A Conservative councillor for the Queen’s local council in the Prime Minister’s constituency, has spoken about the ‘heartbreak’ he feels for being deselected by the party after 13 years of service.

News that veteran councillor and former mayor Colin Rayner had been deselected by his Conservative party colleagues had sent shock waves through the Royal Borough.

The councillor for Horton and Wraysbury, in Berkshire, who is also the deputy mayor of the Royal Borough of Windsor and Maidenhead, will no longer be able to run as a candidate in the ward in next May’s elections, following a Conservative group vote to select candidates.

Mr Rayner confirmed he would not be standing in any other ward after what he called a ‘heartbreaking’ decision.

He said: “I was born and bred in Horton and Wraysbury, my parents are buried here, I work and farm here. I can’t represent another ward that I have no compassion or love for like I have for Horton and Wraysbury.“I’ve had some fantastic times here and I will miss the people and learning their stories. It’s been a real honour to have served them for the last thirteen years.”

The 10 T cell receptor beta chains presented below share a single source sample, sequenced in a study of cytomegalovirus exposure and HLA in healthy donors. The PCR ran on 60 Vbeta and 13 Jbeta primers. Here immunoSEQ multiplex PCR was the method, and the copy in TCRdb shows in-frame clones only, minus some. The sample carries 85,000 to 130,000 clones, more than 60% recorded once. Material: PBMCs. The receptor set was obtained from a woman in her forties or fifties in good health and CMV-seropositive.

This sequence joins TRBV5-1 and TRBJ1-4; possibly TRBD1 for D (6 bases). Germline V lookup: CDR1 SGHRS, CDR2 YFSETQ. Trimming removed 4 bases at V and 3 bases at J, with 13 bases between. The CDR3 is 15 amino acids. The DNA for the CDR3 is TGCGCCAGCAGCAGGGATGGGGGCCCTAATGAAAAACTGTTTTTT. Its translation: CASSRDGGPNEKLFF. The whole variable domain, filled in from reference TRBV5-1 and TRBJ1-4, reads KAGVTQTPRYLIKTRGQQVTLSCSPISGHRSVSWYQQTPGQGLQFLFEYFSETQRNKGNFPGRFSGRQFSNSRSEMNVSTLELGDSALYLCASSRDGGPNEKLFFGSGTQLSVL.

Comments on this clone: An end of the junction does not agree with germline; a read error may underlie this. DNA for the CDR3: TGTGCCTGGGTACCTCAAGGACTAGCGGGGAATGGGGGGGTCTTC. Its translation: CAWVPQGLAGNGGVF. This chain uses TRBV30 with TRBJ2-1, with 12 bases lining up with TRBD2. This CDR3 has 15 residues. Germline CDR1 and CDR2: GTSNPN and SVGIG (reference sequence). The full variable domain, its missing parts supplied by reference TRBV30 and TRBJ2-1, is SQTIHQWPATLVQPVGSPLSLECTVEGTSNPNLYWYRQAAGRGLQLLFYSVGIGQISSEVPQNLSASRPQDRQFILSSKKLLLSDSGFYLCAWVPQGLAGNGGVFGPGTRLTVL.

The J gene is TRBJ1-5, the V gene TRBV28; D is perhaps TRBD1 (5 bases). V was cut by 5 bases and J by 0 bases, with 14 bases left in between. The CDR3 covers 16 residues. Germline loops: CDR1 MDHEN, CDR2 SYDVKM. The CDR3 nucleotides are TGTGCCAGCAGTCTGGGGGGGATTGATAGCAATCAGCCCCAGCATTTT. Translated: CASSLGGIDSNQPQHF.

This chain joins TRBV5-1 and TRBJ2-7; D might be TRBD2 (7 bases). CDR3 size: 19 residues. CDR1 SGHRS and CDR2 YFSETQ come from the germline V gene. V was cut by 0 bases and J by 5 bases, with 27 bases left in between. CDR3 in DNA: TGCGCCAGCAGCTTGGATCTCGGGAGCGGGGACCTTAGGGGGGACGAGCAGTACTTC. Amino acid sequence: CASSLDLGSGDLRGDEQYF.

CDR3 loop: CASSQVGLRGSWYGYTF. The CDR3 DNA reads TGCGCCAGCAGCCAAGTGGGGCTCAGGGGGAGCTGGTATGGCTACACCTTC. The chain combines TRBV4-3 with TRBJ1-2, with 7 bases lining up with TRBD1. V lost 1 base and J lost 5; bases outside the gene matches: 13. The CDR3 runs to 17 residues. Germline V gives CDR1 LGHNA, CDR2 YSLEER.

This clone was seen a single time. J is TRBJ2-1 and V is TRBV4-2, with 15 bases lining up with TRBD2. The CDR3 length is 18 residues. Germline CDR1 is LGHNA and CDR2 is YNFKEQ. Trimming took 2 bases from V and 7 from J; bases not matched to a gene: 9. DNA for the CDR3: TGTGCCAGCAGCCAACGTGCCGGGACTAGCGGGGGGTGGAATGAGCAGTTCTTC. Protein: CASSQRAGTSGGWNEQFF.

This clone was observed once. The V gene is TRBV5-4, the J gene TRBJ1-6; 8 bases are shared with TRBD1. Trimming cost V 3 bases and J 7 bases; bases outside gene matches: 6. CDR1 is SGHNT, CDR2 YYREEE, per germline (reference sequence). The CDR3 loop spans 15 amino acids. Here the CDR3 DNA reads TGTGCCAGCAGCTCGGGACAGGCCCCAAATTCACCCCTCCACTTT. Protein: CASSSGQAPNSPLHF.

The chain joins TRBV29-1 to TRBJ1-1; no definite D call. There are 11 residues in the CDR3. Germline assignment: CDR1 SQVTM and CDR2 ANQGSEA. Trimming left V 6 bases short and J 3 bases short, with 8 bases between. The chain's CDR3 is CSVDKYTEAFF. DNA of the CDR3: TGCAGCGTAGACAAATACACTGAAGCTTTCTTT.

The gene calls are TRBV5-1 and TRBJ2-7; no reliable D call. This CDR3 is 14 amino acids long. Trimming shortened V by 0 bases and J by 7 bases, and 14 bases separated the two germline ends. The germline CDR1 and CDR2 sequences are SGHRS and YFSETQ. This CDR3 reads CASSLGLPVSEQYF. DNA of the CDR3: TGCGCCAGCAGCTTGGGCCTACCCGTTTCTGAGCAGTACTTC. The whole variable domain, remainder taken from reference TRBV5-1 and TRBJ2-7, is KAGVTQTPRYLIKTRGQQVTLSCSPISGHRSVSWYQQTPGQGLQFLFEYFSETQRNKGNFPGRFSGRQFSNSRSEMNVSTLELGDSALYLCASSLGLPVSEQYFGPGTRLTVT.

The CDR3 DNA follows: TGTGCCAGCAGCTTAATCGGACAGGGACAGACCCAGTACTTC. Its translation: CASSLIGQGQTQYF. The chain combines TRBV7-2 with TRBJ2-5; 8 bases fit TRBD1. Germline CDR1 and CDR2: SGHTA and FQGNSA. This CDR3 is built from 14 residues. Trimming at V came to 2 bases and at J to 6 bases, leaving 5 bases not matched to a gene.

Cllr Rayner has represented the ward of Wraysbury and Horton since 2005. He runs Berkyn Manor Farm in Stanwell Road, Horton and served in the cabinet as lead member for highways, responsible for the borough’s roads, for four years.

He has also served as mayor and is currently serving a second term as deputy mayor. His wife Samantha Rayner is a councillor representing the boroughs Eton Wick, close to Eton College where prince William and Harry attended.

On Saturday, September 8 the councillor tweeted about the deselection, saying: “Today I was not selected by the local Conservative members to stand in May 2019. I have loved every second helping and working with the great residents of Horton and Wraysbury.”

The tweet came only hours after he had tweeted about an important meeting with Home Secretary Sajid Javid last Thursday night in Windsor, to discuss seasonal workers’ permit scheme for agriculture jobs.

The councillor said he now plans to help in the ward as much as he possibly can before the elections, but that he hopes the ward will find itself in safe hands after he is no longer eligible to serve as its councillor.

He said: “I wish the other candidates the best and hope they work as hard as I feel I have over the past thirteen years.

He said: “It’s the end of a long journey for me, which is a bit heart-wrenching. That’s democracy for you.”